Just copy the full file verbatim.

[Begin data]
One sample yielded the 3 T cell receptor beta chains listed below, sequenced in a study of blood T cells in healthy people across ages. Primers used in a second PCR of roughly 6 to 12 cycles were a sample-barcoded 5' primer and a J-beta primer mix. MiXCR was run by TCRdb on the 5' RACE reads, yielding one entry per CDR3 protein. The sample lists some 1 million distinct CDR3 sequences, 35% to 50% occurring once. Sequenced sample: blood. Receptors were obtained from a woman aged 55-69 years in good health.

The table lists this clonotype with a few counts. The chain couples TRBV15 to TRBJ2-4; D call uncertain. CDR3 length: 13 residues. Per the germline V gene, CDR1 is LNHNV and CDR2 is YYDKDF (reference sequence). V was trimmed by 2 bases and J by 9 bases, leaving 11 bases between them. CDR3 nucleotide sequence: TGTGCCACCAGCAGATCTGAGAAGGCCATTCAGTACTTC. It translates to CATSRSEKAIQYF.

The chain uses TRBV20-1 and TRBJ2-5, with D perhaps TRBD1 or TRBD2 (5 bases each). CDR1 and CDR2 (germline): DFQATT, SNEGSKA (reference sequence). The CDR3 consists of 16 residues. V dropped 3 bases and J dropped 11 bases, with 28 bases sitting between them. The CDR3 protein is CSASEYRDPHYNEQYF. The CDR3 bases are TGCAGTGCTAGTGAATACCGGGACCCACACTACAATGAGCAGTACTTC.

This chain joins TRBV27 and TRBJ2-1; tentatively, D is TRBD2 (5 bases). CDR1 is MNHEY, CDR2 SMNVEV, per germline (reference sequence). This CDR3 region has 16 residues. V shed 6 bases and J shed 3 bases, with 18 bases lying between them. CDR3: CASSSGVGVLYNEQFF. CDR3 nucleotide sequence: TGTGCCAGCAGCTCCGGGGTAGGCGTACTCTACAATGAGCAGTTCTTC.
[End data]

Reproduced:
One sample yielded the 3 T cell receptor beta chains listed below, sequenced in a study of blood T cells in healthy people across ages. Primers used in a second PCR of roughly 6 to 12 cycles were a sample-barcoded 5' primer and a J-beta primer mix. MiXCR was run by TCRdb on the 5' RACE reads, yielding one entry per CDR3 protein. The sample lists some 1 million distinct CDR3 sequences, 35% to 50% occurring once. Sequenced sample: blood. Receptors were obtained from a woman aged 55-69 years in good health.

The table lists this clonotype with a few counts. The chain couples TRBV15 to TRBJ2-4; D call uncertain. CDR3 length: 13 residues. Per the germline V gene, CDR1 is LNHNV and CDR2 is YYDKDF (reference sequence). V was trimmed by 2 bases and J by 9 bases, leaving 11 bases between them. CDR3 nucleotide sequence: TGTGCCACCAGCAGATCTGAGAAGGCCATTCAGTACTTC. It translates to CATSRSEKAIQYF.

The chain uses TRBV20-1 and TRBJ2-5, with D perhaps TRBD1 or TRBD2 (5 bases each). CDR1 and CDR2 (germline): DFQATT, SNEGSKA (reference sequence). The CDR3 consists of 16 residues. V dropped 3 bases and J dropped 11 bases, with 28 bases sitting between them. The CDR3 protein is CSASEYRDPHYNEQYF. The CDR3 bases are TGCAGTGCTAGTGAATACCGGGACCCACACTACAATGAGCAGTACTTC.

This chain joins TRBV27 and TRBJ2-1; tentatively, D is TRBD2 (5 bases). CDR1 is MNHEY, CDR2 SMNVEV, per germline (reference sequence). This CDR3 region has 16 residues. V shed 6 bases and J shed 3 bases, with 18 bases lying between them. CDR3: CASSSGVGVLYNEQFF. CDR3 nucleotide sequence: TGTGCCAGCAGCTCCGGGGTAGGCGTACTCTACAATGAGCAGTTCTTC.